Humber Bridge tolls: Chancellor George Osborne calls for early cut
Tolls on the Humber Bridge should be cut in the next two months, Chancellor George Osborne has urged.
Mr Osborne said the Humber Bridge Board, which operates the bridge, should halve the £3 toll for cars as it had been "high for too long".
The chancellor was visiting the bridge following his Autumn Statement in which he announced the government had cut the bridge's £330m debt by £150m.
The government had "done its bit" and the board should now act, he said.
Mr Osborne said he also hoped the Humber Bridge Board, whose members are all local councillors, would agree to cut lorry tolls.
Before the chancellor's announcement, the bridge, which opened in 1981, had an outstanding debt of £330m after it was financed with a £150m government loan, which rose due to interest.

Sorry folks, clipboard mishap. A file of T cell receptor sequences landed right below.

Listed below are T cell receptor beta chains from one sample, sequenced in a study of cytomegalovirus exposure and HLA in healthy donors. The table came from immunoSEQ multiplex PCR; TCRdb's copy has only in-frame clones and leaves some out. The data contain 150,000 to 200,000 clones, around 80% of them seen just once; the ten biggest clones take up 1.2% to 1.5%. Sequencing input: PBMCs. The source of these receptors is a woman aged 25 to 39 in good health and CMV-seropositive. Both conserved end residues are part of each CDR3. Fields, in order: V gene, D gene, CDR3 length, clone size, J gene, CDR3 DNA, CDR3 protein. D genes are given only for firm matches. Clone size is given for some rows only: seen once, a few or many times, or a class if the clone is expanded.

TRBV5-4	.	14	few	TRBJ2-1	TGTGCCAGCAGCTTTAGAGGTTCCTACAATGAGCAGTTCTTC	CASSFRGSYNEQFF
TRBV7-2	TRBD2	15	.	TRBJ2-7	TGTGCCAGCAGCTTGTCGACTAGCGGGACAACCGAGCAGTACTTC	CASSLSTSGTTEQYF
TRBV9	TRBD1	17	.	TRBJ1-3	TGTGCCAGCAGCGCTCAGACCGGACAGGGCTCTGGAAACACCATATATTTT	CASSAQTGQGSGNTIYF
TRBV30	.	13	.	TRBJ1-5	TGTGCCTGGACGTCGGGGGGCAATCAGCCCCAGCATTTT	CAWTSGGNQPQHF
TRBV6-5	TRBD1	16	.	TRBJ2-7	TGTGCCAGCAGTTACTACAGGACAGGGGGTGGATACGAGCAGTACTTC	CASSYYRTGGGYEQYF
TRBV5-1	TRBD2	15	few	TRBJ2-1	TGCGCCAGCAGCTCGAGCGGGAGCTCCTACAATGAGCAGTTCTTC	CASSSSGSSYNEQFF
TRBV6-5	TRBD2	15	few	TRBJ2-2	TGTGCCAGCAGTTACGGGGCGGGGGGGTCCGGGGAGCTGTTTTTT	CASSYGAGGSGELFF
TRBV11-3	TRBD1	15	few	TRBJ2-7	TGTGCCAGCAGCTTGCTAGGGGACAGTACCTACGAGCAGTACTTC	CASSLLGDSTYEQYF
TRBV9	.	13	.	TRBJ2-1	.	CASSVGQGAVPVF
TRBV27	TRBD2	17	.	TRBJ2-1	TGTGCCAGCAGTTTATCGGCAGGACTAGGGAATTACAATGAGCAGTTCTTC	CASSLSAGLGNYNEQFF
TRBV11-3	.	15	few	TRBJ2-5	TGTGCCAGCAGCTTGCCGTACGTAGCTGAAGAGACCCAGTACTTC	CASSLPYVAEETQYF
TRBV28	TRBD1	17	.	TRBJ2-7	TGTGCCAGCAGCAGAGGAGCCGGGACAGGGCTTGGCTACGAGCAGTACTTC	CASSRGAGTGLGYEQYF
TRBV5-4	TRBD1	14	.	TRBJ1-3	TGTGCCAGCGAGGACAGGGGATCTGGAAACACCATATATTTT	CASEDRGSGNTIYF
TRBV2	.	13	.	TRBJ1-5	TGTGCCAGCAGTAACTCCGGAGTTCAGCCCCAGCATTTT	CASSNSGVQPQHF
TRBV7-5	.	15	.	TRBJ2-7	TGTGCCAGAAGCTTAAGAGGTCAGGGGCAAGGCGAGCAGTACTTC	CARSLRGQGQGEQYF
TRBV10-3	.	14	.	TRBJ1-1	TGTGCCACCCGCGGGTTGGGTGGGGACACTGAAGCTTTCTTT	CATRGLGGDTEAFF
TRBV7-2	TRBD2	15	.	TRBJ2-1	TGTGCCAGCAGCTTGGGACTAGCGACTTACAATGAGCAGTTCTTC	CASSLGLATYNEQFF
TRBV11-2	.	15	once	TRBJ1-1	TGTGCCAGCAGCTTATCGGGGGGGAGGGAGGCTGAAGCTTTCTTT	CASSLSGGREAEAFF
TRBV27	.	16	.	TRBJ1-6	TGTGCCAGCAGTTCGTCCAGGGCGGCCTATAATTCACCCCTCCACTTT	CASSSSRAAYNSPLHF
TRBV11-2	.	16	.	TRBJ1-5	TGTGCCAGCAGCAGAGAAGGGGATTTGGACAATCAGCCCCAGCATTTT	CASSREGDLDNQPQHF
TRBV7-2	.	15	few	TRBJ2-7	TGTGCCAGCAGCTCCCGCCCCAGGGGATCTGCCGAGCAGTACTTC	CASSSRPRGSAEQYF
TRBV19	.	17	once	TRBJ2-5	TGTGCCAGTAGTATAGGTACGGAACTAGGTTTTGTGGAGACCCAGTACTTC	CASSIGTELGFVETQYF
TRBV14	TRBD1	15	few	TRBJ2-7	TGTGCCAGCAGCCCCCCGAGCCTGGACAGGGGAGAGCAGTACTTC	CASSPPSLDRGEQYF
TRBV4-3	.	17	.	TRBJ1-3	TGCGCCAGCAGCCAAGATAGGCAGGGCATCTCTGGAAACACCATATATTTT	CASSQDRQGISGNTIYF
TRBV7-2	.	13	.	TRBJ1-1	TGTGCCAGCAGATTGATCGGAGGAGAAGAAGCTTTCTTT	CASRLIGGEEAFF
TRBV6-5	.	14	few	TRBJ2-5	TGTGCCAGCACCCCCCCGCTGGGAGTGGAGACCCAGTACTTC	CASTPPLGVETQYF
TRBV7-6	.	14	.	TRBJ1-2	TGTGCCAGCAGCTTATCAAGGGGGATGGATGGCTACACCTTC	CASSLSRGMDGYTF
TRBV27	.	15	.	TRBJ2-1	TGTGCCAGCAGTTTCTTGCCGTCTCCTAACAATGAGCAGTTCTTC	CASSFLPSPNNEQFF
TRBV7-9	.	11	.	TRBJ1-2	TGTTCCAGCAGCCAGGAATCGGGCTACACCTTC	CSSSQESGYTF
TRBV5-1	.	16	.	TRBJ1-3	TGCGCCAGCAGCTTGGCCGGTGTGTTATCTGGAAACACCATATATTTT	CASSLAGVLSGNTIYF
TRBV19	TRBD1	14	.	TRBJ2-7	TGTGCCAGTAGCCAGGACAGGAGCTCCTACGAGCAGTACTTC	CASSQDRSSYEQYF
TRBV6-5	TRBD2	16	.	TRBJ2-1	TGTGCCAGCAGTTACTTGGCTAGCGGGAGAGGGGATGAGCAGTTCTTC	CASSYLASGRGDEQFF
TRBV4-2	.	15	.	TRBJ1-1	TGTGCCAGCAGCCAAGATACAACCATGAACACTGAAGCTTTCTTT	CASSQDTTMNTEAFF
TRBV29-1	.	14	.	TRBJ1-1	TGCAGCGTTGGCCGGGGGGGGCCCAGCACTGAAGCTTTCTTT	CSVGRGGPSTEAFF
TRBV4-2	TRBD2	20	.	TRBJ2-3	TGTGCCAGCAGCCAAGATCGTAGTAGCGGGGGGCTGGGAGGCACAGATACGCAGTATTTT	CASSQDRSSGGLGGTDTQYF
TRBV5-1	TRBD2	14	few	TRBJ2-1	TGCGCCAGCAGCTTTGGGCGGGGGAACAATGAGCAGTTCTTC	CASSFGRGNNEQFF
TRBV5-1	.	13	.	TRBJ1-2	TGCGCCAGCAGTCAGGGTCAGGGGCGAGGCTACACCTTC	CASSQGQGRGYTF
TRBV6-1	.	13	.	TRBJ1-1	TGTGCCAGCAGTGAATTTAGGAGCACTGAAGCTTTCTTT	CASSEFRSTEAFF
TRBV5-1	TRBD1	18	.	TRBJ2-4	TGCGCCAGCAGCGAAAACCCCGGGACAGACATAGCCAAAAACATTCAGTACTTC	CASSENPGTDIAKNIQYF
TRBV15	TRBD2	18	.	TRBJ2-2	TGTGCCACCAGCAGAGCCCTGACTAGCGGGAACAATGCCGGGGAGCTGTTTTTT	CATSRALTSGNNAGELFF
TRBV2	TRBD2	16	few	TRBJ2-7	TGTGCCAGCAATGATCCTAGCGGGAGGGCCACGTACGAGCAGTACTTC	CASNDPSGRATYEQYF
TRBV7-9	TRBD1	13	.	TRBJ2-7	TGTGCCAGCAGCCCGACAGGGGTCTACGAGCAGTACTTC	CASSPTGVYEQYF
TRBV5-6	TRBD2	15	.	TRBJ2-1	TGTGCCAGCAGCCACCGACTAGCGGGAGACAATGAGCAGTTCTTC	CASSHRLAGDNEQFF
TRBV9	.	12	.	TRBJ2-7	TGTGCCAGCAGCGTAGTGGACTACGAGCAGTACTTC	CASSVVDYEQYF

The toll for motorists crossing the Humber Bridge was raised from £2.70 to £3 in October, making it what was thought to be the most expensive crossing fee for a return journey in the UK.
Speaking during a tour of the Humber Bridge, Mr Osborne said the government had "stepped in" to help bridge users by cutting its debts as part of the National Infrastructure Plan which he announced during his Autumn Statement.
"This is really going to help the economy in East Yorkshire and North Lincolnshire," he said.
"This government has acted after decades-long campaigns to get the tolls down.
"It's all part of getting the economy here in Yorkshire going. We're doing everything we can to support the local economy."
Ian Kelly, chief executive of Hull and Humber Chamber of Commerce, said Mr Osborne's call for a quick reduction in tolls was "excellent news".
"Certainly we would welcome this as an early measure, he said.
"It has been a priority for a very long time and the sooner, the better."